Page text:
500 Days Of Film Reviews Drama, Manchester By The Sea, Starring Casey Affleck, Michelle Williams And Lucas Hedges
After the sudden death of his older brother Joe (Kyle Chandler), solitary janitor Lee Chandler (Casey Affleck) returns home to Manchester-by-the-Sea. He is shocked to find that Joe has made him the sole guardian of his 16 year old nephew Patrick (Lucas Hedges).
Back in the community where he was born and raised, Lee reconnects with his ex-wife, Randi (Michelle Williams), and finds himself haunted by the demons of his past.
Is It Any Good?
Manchester By The Sea is a poignant, melancholic drama from writer/director Kenneth Lonergan. Featuring a truly superb performance from Casey Affleck, the film explores the impact of tragedy, loss and grief.
However, amid the sadness lies unexpected bursts of laugh out loud humour (the chemistry between Affleck and Hedges is wonderful) and an undeniable sense of hope.
Given its tragic story, one might expect scenes of high drama in Manchester By The Sea. It is, therefore, surprising to find a distinctly understated atmosphere. The film is infused with powerful emotions but, bar a couple of key moments, they are repressed, emphasizing Lee’s isolation and detachment.
Manchester By The Sea is made all the more powerful for this subtlety, its performances all the more impressive. Affleck’s nuanced portrayal is astounding - it is heartbreaking to watch Lee struggle with his demons.
Meanwhile, Michelle Williams is incredible as Randi. While on screen for mere minutes, her performance packs a hefty emotional punch, particularly when she bumps into Lee during the movie’s third act.
Place is vitally important in Lonergan's film. Brought to life by director of photography Jody Lee Lipes, Manchester By The Sea is beautiful without calling attention to itself. Every scene feels natural and authentic.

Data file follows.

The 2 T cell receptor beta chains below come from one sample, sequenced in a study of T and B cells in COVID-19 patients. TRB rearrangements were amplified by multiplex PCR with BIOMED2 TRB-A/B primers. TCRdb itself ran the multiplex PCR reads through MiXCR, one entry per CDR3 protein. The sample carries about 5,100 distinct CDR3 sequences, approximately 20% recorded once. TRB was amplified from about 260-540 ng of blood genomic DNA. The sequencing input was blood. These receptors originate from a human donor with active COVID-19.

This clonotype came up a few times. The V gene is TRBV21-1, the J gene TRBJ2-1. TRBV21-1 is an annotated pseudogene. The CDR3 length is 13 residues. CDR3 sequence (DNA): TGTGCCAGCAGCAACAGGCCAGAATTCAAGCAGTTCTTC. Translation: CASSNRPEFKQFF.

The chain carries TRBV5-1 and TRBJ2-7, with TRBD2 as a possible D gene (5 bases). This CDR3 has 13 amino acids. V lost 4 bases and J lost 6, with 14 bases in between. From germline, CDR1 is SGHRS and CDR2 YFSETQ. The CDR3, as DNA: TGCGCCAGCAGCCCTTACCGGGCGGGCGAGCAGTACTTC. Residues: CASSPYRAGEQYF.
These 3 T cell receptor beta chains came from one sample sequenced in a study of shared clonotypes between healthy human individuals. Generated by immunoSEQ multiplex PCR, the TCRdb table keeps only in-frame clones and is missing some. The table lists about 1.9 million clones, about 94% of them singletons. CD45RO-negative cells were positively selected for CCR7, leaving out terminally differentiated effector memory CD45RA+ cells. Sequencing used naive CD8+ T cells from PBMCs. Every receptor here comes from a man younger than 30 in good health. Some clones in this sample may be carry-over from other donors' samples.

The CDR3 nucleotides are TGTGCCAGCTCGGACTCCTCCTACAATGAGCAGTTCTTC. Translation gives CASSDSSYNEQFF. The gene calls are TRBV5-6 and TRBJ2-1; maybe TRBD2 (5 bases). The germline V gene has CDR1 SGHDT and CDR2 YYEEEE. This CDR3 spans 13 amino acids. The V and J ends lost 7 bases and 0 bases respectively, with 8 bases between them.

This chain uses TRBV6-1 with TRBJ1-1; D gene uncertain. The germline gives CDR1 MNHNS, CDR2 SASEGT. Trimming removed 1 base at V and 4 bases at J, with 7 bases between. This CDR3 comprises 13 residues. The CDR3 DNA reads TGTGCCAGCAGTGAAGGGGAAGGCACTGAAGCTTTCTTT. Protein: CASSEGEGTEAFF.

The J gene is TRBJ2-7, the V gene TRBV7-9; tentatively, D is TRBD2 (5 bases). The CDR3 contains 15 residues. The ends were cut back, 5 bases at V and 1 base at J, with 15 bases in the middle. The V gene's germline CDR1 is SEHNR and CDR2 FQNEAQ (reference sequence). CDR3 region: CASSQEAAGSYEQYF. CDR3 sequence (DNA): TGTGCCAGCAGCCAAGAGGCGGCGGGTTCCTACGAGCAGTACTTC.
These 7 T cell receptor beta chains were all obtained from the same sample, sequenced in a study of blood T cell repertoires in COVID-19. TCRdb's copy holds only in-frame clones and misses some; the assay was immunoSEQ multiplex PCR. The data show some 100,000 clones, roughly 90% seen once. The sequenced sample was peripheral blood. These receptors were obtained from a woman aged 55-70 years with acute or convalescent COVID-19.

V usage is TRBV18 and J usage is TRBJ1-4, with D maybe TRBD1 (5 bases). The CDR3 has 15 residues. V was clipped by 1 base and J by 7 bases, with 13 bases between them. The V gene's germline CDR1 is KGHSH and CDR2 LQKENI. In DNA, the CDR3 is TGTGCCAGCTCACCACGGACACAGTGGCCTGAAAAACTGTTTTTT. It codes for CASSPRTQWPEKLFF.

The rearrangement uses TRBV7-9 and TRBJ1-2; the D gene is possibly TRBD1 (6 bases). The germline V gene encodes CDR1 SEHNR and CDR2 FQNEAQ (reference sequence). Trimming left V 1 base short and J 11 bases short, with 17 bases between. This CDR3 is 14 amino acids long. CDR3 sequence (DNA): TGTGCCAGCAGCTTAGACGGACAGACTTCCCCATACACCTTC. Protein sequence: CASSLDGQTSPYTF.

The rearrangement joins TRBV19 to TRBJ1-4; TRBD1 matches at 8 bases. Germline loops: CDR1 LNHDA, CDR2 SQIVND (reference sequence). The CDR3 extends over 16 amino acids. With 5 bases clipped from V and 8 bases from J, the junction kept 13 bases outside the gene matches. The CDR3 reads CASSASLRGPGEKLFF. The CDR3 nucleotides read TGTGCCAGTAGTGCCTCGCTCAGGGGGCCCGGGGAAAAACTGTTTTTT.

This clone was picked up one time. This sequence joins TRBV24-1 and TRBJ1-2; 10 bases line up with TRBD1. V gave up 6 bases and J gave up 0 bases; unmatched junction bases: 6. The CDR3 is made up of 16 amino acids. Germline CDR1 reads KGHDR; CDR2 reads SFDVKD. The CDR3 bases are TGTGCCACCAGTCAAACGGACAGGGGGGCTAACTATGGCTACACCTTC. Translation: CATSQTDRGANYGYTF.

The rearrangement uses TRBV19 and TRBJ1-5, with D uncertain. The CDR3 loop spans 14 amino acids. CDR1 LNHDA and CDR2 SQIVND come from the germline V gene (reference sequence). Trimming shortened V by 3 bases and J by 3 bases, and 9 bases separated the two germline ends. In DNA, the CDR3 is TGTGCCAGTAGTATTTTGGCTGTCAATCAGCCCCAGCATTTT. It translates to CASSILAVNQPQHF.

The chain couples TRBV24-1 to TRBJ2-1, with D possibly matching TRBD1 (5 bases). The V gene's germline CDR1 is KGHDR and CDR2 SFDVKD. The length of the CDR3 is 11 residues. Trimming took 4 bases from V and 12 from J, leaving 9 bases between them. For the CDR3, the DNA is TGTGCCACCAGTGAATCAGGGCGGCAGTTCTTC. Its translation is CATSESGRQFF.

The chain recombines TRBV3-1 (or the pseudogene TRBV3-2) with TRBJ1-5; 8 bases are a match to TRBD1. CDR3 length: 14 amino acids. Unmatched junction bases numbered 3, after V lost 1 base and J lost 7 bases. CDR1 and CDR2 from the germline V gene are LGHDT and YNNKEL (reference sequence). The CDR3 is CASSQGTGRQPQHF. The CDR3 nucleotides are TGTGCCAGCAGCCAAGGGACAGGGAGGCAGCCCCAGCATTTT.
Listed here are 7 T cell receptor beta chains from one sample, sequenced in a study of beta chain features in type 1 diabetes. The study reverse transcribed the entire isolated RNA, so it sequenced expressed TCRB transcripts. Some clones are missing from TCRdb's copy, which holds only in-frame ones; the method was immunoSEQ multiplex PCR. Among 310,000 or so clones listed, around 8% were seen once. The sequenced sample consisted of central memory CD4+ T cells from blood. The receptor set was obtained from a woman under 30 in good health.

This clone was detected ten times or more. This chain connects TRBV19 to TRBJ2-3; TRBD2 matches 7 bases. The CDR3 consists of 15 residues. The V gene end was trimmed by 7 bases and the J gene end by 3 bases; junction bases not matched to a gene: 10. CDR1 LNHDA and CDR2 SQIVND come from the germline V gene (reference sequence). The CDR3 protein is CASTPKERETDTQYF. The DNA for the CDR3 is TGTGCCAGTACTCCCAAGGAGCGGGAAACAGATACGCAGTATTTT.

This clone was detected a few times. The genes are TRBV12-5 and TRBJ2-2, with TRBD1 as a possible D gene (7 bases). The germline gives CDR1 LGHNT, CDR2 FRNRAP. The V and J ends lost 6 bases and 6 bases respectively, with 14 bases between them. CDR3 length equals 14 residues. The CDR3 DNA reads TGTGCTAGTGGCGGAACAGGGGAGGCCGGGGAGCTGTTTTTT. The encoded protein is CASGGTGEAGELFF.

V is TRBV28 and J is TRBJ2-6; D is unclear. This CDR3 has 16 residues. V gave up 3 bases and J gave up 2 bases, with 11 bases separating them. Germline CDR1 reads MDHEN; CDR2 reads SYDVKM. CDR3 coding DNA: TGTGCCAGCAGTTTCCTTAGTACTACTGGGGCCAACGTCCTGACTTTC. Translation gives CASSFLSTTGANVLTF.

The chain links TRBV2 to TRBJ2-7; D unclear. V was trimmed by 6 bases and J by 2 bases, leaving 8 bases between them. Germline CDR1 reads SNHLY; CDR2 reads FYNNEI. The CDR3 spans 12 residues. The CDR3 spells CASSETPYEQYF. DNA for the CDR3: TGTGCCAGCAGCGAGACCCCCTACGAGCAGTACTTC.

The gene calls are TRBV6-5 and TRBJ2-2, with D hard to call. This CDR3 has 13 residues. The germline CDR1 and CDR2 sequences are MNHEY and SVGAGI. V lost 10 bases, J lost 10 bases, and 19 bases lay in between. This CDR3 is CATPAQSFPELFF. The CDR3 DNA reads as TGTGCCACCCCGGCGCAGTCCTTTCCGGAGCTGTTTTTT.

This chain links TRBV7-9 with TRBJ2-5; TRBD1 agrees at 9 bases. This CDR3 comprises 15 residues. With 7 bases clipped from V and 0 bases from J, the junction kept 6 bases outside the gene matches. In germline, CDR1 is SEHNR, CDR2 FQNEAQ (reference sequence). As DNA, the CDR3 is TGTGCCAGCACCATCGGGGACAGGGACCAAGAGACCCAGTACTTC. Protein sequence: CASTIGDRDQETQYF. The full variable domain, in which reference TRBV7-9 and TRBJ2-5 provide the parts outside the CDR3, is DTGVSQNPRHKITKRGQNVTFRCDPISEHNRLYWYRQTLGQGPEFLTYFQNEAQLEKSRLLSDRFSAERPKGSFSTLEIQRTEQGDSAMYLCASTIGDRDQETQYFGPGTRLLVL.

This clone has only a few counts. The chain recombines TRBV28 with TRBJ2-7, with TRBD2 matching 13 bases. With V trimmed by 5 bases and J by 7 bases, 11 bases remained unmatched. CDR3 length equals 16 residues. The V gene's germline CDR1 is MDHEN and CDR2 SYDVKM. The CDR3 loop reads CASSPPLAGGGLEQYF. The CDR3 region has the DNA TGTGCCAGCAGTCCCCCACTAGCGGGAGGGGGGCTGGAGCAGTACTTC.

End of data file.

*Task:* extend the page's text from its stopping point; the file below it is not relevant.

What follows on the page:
We accompany Lee and Patrick as they drive back and forth to different locations, each one weighted by memories that emerge via a series of devastating flashbacks.
In this way, (accompanied by a powerful, occasionally intrusive score by Lesley Barber) we learn about Lee’s relationship with Joe, Patrick and Randi. We also piece together the tragedy in his past and understand the emotional cost of his return.
Having created such an understated atmosphere, the film's rare moments of raw grief feel incredibly powerful and utterly heartbreaking. These are the scenes that linger long after the credits have rolled.
Having revealed his mysteries, Lonergan could have concluded Manchester By The Sea with a convenient, ‘happy’ ending. Thankfully, he leaves us with a poignant and authentic final scene - one full of sadness and hope.
While on the set of 2011’s The Adjustment Bureau, Matt Damon and producer, Chris Moore, came up with the idea behind Manchester By The Sea. Damon was going to direct and star in this film and approached Lonergan to write the script. When Damon’s schedule forced him to pull out of the project, Lonergan stepped in to a story that he has spent two years creating.
Watch out for the rather curious cameo from Matthew Broderick.
Manchester By The Sea was shot in the Cape Ann region of Massachusetts.
Have you seen Manchester By The Sea?
If you have, what did you think of Kenneth Lonergan’s film? Let me know! Just leave me a comment in the box below.